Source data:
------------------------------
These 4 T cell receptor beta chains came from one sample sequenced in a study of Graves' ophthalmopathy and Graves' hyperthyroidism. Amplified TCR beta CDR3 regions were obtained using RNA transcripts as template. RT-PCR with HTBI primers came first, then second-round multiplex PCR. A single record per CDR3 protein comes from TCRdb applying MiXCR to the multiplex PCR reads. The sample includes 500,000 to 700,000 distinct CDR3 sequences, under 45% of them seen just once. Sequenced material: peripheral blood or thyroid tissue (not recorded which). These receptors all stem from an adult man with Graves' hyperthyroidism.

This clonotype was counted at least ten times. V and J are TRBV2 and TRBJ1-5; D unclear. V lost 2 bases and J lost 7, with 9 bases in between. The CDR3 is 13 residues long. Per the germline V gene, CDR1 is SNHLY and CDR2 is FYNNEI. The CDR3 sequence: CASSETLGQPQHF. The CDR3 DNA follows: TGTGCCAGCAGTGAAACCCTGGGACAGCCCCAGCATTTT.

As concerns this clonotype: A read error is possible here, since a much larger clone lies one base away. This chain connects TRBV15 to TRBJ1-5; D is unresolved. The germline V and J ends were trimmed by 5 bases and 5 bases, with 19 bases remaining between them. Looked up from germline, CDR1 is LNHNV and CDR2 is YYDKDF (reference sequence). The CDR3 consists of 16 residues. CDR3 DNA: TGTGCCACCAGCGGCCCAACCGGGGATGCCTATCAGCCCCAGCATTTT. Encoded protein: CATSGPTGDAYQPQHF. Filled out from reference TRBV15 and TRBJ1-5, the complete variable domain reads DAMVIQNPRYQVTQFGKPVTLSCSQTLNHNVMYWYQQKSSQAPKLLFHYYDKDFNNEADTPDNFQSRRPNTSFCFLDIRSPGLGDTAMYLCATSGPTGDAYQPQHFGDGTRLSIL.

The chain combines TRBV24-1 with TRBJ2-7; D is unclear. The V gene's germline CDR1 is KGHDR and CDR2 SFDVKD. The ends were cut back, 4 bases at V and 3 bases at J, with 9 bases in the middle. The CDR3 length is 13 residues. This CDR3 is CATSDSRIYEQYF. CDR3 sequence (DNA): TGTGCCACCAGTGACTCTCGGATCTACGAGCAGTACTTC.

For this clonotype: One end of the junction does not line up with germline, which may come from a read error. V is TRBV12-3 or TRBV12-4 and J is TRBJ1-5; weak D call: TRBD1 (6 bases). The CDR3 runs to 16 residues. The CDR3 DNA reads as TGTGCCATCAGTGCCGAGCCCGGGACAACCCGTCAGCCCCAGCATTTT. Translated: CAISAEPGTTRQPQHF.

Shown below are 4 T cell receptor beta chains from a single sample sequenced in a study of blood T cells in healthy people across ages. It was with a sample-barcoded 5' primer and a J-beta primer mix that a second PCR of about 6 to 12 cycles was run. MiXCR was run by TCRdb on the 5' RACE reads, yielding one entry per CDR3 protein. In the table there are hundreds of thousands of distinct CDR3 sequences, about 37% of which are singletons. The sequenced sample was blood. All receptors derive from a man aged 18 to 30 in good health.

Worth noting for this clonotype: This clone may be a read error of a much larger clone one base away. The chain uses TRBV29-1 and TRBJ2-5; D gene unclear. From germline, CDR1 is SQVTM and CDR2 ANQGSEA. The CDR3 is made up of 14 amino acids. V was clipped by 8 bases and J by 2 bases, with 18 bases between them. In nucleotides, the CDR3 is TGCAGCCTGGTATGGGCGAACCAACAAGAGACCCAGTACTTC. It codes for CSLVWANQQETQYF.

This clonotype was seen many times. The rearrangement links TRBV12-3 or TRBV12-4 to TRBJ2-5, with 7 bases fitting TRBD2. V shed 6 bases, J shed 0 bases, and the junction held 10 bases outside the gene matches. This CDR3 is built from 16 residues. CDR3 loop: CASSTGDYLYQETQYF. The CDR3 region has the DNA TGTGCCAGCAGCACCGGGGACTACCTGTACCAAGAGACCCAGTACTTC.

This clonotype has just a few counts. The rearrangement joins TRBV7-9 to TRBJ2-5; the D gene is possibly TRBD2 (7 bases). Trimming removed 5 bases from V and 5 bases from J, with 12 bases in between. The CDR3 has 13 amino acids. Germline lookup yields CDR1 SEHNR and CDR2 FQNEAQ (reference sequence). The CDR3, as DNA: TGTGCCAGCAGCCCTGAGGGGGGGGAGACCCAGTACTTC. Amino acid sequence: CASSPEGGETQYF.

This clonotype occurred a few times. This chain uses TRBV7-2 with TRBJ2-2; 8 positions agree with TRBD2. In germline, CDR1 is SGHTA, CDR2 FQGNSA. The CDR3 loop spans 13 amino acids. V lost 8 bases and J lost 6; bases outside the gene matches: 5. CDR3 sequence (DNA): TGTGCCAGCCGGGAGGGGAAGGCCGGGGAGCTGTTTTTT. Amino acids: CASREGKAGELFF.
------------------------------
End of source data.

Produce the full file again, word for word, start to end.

These 4 T cell receptor beta chains came from one sample sequenced in a study of Graves' ophthalmopathy and Graves' hyperthyroidism. Amplified TCR beta CDR3 regions were obtained using RNA transcripts as template. RT-PCR with HTBI primers came first, then second-round multiplex PCR. A single record per CDR3 protein comes from TCRdb applying MiXCR to the multiplex PCR reads. The sample includes 500,000 to 700,000 distinct CDR3 sequences, under 45% of them seen just once. Sequenced material: peripheral blood or thyroid tissue (not recorded which). These receptors all stem from an adult man with Graves' hyperthyroidism.

This clonotype was counted at least ten times. V and J are TRBV2 and TRBJ1-5; D unclear. V lost 2 bases and J lost 7, with 9 bases in between. The CDR3 is 13 residues long. Per the germline V gene, CDR1 is SNHLY and CDR2 is FYNNEI. The CDR3 sequence: CASSETLGQPQHF. The CDR3 DNA follows: TGTGCCAGCAGTGAAACCCTGGGACAGCCCCAGCATTTT.

As concerns this clonotype: A read error is possible here, since a much larger clone lies one base away. This chain connects TRBV15 to TRBJ1-5; D is unresolved. The germline V and J ends were trimmed by 5 bases and 5 bases, with 19 bases remaining between them. Looked up from germline, CDR1 is LNHNV and CDR2 is YYDKDF (reference sequence). The CDR3 consists of 16 residues. CDR3 DNA: TGTGCCACCAGCGGCCCAACCGGGGATGCCTATCAGCCCCAGCATTTT. Encoded protein: CATSGPTGDAYQPQHF. Filled out from reference TRBV15 and TRBJ1-5, the complete variable domain reads DAMVIQNPRYQVTQFGKPVTLSCSQTLNHNVMYWYQQKSSQAPKLLFHYYDKDFNNEADTPDNFQSRRPNTSFCFLDIRSPGLGDTAMYLCATSGPTGDAYQPQHFGDGTRLSIL.

The chain combines TRBV24-1 with TRBJ2-7; D is unclear. The V gene's germline CDR1 is KGHDR and CDR2 SFDVKD. The ends were cut back, 4 bases at V and 3 bases at J, with 9 bases in the middle. The CDR3 length is 13 residues. This CDR3 is CATSDSRIYEQYF. CDR3 sequence (DNA): TGTGCCACCAGTGACTCTCGGATCTACGAGCAGTACTTC.

For this clonotype: One end of the junction does not line up with germline, which may come from a read error. V is TRBV12-3 or TRBV12-4 and J is TRBJ1-5; weak D call: TRBD1 (6 bases). The CDR3 runs to 16 residues. The CDR3 DNA reads as TGTGCCATCAGTGCCGAGCCCGGGACAACCCGTCAGCCCCAGCATTTT. Translated: CAISAEPGTTRQPQHF.

Shown below are 4 T cell receptor beta chains from a single sample sequenced in a study of blood T cells in healthy people across ages. It was with a sample-barcoded 5' primer and a J-beta primer mix that a second PCR of about 6 to 12 cycles was run. MiXCR was run by TCRdb on the 5' RACE reads, yielding one entry per CDR3 protein. In the table there are hundreds of thousands of distinct CDR3 sequences, about 37% of which are singletons. The sequenced sample was blood. All receptors derive from a man aged 18 to 30 in good health.

Worth noting for this clonotype: This clone may be a read error of a much larger clone one base away. The chain uses TRBV29-1 and TRBJ2-5; D gene unclear. From germline, CDR1 is SQVTM and CDR2 ANQGSEA. The CDR3 is made up of 14 amino acids. V was clipped by 8 bases and J by 2 bases, with 18 bases between them. In nucleotides, the CDR3 is TGCAGCCTGGTATGGGCGAACCAACAAGAGACCCAGTACTTC. It codes for CSLVWANQQETQYF.

This clonotype was seen many times. The rearrangement links TRBV12-3 or TRBV12-4 to TRBJ2-5, with 7 bases fitting TRBD2. V shed 6 bases, J shed 0 bases, and the junction held 10 bases outside the gene matches. This CDR3 is built from 16 residues. CDR3 loop: CASSTGDYLYQETQYF. The CDR3 region has the DNA TGTGCCAGCAGCACCGGGGACTACCTGTACCAAGAGACCCAGTACTTC.

This clonotype has just a few counts. The rearrangement joins TRBV7-9 to TRBJ2-5; the D gene is possibly TRBD2 (7 bases). Trimming removed 5 bases from V and 5 bases from J, with 12 bases in between. The CDR3 has 13 amino acids. Germline lookup yields CDR1 SEHNR and CDR2 FQNEAQ (reference sequence). The CDR3, as DNA: TGTGCCAGCAGCCCTGAGGGGGGGGAGACCCAGTACTTC. Amino acid sequence: CASSPEGGETQYF.

This clonotype occurred a few times. This chain uses TRBV7-2 with TRBJ2-2; 8 positions agree with TRBD2. In germline, CDR1 is SGHTA, CDR2 FQGNSA. The CDR3 loop spans 13 amino acids. V lost 8 bases and J lost 6; bases outside the gene matches: 5. CDR3 sequence (DNA): TGTGCCAGCCGGGAGGGGAAGGCCGGGGAGCTGTTTTTT. Amino acids: CASREGKAGELFF.